More needs to be done in terms of awareness, if young girls – whose full potential has been hampered because of teenage pregnancies – are to attain their goals in the future.
The rate of teenage pregnancy in the country is at 24 per cent with regional variations. In rural areas, 24 per cent of girls experience early pregnancy compared to 16 per cent of wealthier households and 21 per cent of urban girls.
While speaking at Live Your Dream conference on in Kampala at the weekend, Miss World Africa Quiin Abenakyo said the practice of early marriage is still prevalent in Uganda and is highly associated with lower female access to secondary education in regions where girls are married before the legal age of 18.
“In United Nations Population Fund (UNFPA) Uganda we have found a partner to help us in the fight against teenage pregnancy. Today one out of four girls is either pregnant or a mother. I believe teenage pregnancy is a real problem that is preventing girls from reaching their full potential,” said Abenakyo.
Abenakyo, who was speaking about her success story together with the two former Miss Uganda winners; Phiona Bizzu (2012/13) and Leah Kagasa (2016/17) advised young people to always look beyond the present if they are to attain success.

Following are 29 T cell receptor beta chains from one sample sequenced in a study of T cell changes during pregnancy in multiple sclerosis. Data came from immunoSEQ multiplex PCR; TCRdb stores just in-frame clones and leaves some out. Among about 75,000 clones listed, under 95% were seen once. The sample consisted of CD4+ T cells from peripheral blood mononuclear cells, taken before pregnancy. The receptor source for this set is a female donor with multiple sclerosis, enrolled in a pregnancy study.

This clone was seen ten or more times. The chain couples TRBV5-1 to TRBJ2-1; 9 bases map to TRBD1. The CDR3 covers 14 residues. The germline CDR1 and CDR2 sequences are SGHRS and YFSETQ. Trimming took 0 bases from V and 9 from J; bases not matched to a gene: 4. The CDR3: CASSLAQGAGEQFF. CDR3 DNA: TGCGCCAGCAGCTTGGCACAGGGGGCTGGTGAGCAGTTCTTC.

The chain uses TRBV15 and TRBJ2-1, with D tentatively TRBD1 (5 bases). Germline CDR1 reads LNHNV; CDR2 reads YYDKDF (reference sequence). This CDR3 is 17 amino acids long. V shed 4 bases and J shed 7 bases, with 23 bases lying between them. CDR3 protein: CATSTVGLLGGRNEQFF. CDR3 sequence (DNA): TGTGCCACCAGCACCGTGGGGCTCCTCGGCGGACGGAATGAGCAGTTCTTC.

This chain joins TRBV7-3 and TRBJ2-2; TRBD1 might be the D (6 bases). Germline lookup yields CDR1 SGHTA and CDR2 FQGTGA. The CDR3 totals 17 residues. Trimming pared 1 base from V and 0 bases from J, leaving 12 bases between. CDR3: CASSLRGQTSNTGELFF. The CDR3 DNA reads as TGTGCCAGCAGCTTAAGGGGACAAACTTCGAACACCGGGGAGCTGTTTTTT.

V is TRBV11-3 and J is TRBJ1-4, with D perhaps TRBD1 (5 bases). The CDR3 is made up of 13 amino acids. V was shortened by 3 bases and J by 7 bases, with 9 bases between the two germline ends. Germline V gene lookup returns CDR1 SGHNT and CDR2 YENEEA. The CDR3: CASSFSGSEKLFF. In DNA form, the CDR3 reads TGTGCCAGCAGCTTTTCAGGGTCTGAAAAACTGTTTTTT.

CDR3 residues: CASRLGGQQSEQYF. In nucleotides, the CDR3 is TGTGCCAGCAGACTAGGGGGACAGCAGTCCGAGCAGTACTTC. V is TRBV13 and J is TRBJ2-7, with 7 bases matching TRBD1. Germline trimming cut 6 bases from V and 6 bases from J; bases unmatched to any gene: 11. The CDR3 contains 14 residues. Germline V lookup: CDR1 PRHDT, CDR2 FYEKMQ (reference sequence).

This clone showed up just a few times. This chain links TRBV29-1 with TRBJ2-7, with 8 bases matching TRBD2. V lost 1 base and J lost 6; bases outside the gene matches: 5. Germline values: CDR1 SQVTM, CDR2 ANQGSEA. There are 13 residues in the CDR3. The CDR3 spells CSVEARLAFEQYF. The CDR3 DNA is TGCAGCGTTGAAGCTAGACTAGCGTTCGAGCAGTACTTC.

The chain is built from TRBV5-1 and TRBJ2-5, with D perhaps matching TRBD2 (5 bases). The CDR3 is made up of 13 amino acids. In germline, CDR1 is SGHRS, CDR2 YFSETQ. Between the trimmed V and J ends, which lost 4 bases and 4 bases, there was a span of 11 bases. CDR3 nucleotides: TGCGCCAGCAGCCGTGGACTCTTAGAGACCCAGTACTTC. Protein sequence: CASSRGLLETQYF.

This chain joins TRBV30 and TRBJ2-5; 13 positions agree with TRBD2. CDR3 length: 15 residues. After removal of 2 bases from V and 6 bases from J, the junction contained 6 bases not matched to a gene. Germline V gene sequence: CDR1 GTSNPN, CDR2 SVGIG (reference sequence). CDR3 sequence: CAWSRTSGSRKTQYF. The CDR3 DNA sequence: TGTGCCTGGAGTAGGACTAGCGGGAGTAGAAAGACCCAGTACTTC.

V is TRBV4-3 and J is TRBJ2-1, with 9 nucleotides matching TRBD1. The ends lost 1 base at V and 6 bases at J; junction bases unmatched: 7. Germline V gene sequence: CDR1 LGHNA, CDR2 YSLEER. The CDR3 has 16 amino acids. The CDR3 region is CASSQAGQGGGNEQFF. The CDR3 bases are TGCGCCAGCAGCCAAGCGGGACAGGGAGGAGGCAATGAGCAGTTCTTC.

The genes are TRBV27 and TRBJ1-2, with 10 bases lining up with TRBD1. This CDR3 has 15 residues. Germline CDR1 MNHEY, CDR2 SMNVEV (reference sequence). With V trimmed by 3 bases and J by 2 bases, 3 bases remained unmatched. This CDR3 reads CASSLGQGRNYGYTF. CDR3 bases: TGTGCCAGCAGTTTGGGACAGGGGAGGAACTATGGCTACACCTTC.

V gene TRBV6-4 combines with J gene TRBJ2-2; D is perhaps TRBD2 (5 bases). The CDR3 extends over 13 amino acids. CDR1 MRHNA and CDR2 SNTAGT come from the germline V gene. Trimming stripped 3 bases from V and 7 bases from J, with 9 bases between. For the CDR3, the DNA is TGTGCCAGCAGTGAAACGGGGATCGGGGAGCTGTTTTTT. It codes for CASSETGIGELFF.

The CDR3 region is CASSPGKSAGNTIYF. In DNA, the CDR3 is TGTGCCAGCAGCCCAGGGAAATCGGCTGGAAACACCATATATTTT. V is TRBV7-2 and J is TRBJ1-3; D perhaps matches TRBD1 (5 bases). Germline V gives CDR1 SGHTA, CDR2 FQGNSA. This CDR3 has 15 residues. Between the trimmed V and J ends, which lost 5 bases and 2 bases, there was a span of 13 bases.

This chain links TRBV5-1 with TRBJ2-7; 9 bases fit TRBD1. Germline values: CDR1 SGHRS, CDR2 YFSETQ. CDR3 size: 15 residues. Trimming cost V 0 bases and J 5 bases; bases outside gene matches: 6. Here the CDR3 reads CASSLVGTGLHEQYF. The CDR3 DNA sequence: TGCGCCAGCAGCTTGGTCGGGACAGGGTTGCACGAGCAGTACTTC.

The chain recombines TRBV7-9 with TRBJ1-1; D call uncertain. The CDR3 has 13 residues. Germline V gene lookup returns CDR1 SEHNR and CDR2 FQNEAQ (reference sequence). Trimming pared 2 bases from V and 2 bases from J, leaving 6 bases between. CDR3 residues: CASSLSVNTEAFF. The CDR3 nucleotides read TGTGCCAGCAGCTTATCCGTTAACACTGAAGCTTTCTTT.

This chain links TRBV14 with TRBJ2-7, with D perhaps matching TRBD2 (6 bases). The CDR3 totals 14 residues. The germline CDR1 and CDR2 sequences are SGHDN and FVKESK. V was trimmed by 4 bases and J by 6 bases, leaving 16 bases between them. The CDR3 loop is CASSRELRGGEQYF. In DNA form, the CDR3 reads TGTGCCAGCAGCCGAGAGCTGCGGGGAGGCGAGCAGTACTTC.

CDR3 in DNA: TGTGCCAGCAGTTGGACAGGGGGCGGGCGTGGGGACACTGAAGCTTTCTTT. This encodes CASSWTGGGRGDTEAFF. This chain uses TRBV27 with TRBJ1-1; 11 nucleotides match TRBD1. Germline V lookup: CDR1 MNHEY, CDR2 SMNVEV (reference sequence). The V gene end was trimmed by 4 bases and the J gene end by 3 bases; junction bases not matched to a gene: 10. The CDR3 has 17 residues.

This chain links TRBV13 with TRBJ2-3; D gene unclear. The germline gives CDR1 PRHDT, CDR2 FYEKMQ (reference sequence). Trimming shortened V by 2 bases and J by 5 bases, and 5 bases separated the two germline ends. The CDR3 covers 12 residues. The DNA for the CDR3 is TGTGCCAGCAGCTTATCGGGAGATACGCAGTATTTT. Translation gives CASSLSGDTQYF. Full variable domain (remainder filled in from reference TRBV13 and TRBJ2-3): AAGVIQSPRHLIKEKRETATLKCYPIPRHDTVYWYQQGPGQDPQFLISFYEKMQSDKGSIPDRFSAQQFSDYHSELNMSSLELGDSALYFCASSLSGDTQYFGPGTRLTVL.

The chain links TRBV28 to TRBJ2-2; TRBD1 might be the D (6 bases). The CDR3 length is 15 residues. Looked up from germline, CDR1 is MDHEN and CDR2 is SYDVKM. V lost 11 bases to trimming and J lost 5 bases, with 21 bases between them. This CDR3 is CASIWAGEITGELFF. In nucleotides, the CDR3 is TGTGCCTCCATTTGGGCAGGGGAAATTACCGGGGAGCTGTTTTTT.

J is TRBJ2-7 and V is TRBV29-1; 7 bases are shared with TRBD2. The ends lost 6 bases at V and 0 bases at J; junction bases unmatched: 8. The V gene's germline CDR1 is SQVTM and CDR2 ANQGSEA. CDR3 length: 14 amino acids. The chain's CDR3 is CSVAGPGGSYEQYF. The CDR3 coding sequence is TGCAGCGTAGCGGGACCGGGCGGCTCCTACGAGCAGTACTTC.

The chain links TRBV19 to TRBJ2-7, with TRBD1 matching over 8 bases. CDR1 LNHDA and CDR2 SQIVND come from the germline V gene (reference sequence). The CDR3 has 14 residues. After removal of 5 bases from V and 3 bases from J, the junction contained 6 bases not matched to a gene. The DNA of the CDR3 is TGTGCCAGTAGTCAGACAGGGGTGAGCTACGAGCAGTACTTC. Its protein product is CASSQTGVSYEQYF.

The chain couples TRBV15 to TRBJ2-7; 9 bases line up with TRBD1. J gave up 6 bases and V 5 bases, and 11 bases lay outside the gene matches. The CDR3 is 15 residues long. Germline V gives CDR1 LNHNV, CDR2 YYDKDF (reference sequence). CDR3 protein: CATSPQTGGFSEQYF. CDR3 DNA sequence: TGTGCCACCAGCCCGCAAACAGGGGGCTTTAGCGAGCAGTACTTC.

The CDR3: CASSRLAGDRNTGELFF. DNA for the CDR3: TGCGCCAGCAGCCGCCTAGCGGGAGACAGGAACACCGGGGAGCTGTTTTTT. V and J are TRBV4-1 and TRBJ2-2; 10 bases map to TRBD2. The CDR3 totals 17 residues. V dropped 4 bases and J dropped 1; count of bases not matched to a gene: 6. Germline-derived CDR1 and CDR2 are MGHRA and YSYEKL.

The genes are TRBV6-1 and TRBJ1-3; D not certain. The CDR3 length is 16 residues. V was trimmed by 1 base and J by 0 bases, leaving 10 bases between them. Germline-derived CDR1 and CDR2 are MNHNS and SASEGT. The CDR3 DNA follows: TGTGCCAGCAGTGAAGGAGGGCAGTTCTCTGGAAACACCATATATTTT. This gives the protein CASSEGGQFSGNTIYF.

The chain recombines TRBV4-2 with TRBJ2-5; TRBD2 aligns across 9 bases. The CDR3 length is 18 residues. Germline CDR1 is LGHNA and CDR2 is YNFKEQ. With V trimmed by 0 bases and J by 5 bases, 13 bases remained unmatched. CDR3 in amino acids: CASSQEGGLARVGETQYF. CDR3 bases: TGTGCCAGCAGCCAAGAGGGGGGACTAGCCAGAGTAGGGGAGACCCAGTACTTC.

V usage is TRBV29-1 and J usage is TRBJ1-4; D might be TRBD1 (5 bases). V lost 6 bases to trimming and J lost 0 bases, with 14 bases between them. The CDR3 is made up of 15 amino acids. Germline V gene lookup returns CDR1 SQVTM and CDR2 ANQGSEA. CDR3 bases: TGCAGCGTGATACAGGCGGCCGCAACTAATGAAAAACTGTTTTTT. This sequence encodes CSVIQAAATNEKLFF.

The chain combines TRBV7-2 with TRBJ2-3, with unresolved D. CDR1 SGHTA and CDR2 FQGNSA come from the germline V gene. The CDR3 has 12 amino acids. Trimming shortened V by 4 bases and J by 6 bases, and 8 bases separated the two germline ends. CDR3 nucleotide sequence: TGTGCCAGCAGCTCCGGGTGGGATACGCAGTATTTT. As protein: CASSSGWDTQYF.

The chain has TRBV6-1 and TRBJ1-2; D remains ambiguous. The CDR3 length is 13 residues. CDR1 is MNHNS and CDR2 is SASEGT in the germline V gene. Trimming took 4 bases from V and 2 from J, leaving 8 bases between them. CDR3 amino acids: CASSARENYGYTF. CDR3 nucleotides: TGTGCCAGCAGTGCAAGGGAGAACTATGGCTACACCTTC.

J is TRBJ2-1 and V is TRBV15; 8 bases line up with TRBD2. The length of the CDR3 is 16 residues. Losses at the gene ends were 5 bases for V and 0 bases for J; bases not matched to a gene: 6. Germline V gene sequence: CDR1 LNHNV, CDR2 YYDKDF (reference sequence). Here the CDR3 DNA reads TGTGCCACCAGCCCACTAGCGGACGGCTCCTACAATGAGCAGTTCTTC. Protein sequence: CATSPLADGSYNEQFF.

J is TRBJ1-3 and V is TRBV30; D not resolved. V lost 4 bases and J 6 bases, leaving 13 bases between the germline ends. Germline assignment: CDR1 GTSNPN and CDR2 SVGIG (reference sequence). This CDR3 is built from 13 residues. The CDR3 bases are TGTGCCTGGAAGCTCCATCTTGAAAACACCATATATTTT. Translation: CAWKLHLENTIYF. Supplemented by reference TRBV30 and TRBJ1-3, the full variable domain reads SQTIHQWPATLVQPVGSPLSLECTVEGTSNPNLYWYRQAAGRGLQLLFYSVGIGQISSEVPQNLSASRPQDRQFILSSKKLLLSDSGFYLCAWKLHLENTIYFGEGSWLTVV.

She added; “Growing up in an extended family left you with no room to play or mess around. If it meant business then it had to be business and this is what I can speak to whoever is seated here look far and don’t waste time being a mother before your right is complete damage to your future.”
Kagasa also encouraged young people who have become mothers not hide from the public.
“Teenage pregnancies affected me in my early life. My cousins and aunties were affected so when I become Miss Uganda I used my position to raise awareness to end teenage. This calls to whoever can help to come out and we end this. If you empower the girl child you will not only change her life but likely transform her entire community,” said Kagasa.
On her part, Bizzu encouraged young people to work in order to earn some money and therefore support themselves. This means, they will stop asking for money which in turn might mean they won’t be bullied into conceiving.
Don’t stop working. That’s how you achieve your dream, my success did not come out of the blue. I am an orphan who grew up in an orphanage. That didn’t stop me from having a dream. Even after I won the Miss Uganda crown, I was shunned by the court of public opinion. But that didn’t stop me,” said Bizzu.
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